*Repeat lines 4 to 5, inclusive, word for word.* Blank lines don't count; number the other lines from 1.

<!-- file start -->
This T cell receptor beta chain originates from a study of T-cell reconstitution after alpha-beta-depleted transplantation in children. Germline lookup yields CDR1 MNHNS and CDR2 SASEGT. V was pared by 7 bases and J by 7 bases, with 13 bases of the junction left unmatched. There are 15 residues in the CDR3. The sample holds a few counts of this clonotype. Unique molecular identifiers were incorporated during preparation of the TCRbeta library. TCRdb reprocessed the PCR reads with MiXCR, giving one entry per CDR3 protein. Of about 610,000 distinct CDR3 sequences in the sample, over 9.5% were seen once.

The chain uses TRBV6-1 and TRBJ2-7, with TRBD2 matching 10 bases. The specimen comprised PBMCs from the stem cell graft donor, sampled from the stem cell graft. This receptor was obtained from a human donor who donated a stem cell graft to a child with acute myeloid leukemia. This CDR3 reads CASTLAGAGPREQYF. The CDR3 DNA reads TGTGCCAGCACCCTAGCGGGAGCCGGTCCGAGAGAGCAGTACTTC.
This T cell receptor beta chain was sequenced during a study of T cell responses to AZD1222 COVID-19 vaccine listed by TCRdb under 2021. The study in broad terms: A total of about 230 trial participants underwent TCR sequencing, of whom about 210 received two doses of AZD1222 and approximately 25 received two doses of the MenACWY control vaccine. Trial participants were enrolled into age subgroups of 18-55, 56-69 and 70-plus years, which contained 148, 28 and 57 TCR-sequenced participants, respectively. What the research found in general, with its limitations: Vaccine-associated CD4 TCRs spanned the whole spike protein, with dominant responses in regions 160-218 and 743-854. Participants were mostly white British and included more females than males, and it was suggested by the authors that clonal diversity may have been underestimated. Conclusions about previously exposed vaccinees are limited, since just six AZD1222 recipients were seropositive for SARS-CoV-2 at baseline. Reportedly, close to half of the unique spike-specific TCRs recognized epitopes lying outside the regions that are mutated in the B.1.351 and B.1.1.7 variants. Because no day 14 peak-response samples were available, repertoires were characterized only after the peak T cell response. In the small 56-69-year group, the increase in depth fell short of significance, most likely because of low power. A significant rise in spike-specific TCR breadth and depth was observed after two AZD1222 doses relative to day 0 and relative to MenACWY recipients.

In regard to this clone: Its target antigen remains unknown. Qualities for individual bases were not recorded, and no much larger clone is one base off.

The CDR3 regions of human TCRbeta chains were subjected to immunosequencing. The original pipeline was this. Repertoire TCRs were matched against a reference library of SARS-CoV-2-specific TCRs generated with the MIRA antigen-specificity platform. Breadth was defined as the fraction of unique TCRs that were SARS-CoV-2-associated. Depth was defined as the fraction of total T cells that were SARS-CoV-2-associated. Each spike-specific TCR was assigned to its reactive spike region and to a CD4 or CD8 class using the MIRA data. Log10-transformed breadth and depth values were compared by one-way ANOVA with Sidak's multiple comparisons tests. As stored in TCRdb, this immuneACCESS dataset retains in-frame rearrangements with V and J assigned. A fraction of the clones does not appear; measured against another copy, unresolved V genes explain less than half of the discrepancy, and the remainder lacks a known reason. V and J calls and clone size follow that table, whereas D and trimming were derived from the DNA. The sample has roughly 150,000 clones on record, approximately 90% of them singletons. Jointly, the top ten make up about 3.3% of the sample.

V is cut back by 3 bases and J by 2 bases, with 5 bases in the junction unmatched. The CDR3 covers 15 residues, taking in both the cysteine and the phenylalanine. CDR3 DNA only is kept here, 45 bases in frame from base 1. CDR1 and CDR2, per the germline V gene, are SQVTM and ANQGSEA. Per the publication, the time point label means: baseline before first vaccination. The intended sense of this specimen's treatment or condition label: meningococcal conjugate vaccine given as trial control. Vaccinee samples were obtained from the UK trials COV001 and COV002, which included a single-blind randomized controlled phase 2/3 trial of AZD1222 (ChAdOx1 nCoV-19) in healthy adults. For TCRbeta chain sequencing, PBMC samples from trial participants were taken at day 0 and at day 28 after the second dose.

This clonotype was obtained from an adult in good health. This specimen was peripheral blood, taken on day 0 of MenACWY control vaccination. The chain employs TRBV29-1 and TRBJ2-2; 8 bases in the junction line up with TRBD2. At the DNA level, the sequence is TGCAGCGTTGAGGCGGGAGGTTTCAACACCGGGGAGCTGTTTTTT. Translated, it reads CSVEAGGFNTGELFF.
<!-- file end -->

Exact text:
In regard to this clone: Its target antigen remains unknown. Qualities for individual bases were not recorded, and no much larger clone is one base off.

The CDR3 regions of human TCRbeta chains were subjected to immunosequencing. The original pipeline was this. Repertoire TCRs were matched against a reference library of SARS-CoV-2-specific TCRs generated with the MIRA antigen-specificity platform. Breadth was defined as the fraction of unique TCRs that were SARS-CoV-2-associated. Depth was defined as the fraction of total T cells that were SARS-CoV-2-associated. Each spike-specific TCR was assigned to its reactive spike region and to a CD4 or CD8 class using the MIRA data. Log10-transformed breadth and depth values were compared by one-way ANOVA with Sidak's multiple comparisons tests. As stored in TCRdb, this immuneACCESS dataset retains in-frame rearrangements with V and J assigned. A fraction of the clones does not appear; measured against another copy, unresolved V genes explain less than half of the discrepancy, and the remainder lacks a known reason. V and J calls and clone size follow that table, whereas D and trimming were derived from the DNA. The sample has roughly 150,000 clones on record, approximately 90% of them singletons. Jointly, the top ten make up about 3.3% of the sample.